Chlorine Contact Tank and DBP Reduction Measures Showing Effectiveness
On September 8, 2017, the Steelton Borough Authority placed its chlorine contact tank into operation after a nearly year-long project. The tank coupled with DBP reduction measures that have already been put into place are actively reducing disinfection byproducts as expected.
Customers should expect public notices in the future due to test results from earlier in the year (before the tank was operational) factoring into the yearly running average. However, we anticipate that once the higher results from earlier this year are no longer factored into the running average, public notices will stop. We also anticipate the tank and DBP measures to effectively reduce DBPs to below the MCL going forward.
Recent tests that were conducted after the chlorine contact tank went into operation show that it is already effectively reducing DBP levels—in most instances below the maximum contaminant level. The Authority is anticipating DBP levels from now on to consistently remain below the levels used for compliance barring extraordinary circumstances.
The current public notice stems from a high running annual average for DBPs that can be heavily attributed to the high levels recorded before the contact tank was operational and other DBP reduction measures were enacted at the plant.
The table below shows the most recent test results both before and after the tank was operational.
Except for one HAA5 sampling at Site 700, which was marginally above the MCL, all test results post contact tank are well below the MCL at all testing sites and exhibit a trend of consistent reduction.
|8/8/2017 – Pre-Tank
|9/14/2017 – Post Tank
*TTHM MCL = 0.080
**HAA5 MCL =0.060
The Steelton Borough Authority will continue to make supplemental improvements that continue to reduce DBPs and is encouraged by the trends seen above.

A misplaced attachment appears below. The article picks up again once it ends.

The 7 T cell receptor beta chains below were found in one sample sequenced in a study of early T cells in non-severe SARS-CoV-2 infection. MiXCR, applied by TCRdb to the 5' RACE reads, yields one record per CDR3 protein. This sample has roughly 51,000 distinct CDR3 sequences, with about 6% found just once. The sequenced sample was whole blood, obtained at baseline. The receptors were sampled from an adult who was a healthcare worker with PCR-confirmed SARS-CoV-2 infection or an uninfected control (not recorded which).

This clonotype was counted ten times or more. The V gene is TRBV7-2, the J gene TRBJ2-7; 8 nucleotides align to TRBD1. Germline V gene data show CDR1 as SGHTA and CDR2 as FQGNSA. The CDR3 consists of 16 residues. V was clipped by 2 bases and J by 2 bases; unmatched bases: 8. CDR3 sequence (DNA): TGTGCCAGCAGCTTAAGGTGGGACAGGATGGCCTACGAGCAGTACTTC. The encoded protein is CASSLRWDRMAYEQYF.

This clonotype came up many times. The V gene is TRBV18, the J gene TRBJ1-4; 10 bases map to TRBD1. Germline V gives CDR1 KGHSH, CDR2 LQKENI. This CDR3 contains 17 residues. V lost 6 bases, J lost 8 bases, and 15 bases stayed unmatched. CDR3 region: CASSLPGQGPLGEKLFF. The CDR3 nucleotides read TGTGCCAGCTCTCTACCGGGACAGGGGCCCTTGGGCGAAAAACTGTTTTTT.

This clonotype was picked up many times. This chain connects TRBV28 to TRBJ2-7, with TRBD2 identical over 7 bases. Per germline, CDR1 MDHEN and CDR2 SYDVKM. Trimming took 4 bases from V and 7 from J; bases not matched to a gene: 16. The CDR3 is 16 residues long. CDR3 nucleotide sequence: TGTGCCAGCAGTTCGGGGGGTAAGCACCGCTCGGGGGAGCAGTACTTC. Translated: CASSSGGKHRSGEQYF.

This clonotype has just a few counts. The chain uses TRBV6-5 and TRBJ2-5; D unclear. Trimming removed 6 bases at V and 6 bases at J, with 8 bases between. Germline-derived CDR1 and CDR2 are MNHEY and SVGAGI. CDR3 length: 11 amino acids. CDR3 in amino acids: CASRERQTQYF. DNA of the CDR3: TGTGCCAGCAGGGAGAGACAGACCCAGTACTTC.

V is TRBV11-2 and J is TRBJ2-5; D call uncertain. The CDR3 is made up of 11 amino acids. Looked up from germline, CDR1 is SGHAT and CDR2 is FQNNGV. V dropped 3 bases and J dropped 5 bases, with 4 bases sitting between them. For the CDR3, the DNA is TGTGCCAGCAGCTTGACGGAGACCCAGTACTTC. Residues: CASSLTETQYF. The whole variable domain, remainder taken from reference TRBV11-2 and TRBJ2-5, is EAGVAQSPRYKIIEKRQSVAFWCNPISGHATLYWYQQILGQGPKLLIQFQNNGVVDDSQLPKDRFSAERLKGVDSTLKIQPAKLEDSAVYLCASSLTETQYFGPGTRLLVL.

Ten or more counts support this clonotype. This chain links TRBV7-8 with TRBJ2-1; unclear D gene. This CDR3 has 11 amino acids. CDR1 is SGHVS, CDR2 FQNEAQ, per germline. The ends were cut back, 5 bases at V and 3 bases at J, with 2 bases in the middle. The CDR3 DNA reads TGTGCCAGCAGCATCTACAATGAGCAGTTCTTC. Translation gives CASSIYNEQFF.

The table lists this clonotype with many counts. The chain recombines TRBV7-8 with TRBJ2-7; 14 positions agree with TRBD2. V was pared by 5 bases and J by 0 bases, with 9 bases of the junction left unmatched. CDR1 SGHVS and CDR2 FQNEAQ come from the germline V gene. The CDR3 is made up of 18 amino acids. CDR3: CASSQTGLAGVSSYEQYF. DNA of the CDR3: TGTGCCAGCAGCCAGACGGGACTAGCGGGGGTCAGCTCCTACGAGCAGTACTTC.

We thank residents for their patience as we made the necessary capital improvements to reduce DBPs. The contact tank is now operational and going forward we anticipate DBP levels to be well below the MCL.
Below we have defined the technical terms associated with fully understanding this notice and answers to frequently asked questions:
Chlorine Contact Tank: A 260,000-gallon contact tank that will allow for the chlorination of water post-filtration thus reducing the occurrence of disinfection byproducts.
Disinfection Byproducts (DBP): Chemicals found in drinking water when disinfectants such as chlorine react with naturally-occurring materials to form byproducts. Disinfectants, like chlorine, are used to kill microbes that can cause disease (e.g. gastrointestinal illness). Long-term exposures to consistently high levels of some disinfection byproducts have been associated with an increased risk of cancer.
Haloacetic Acids (HAA5) and Trihalomethanes (TTHMs): Disinfection byproducts that may, when consistently consumed in large quantities over a long period of time, slightly increase the risk for certain health impacts.
Locational Running Annual Average (LRAA): The average of the four most recent quarterly samples collected at specific sample sites. Each quarter, the LRAA is recalculated for purposes of determining compliance and the need for a public notice.
Maximum Contaminant Level (MCL): The maximum level of DBPs in parts per million that can exist in drinking water and remain compliant with EPA standards.
Source Water: Raw water that is drawn from the Susquehanna River and treated at the Steelton Water Treatment Plant. After treatment, the water is distributed through a network of water lines to Steelton residents.
Testing Locations: Two locations chosen in consultation with DEP that historically have the highest levels of DBPs. Test sites most likely represent the worst-case reading for the system at any given time.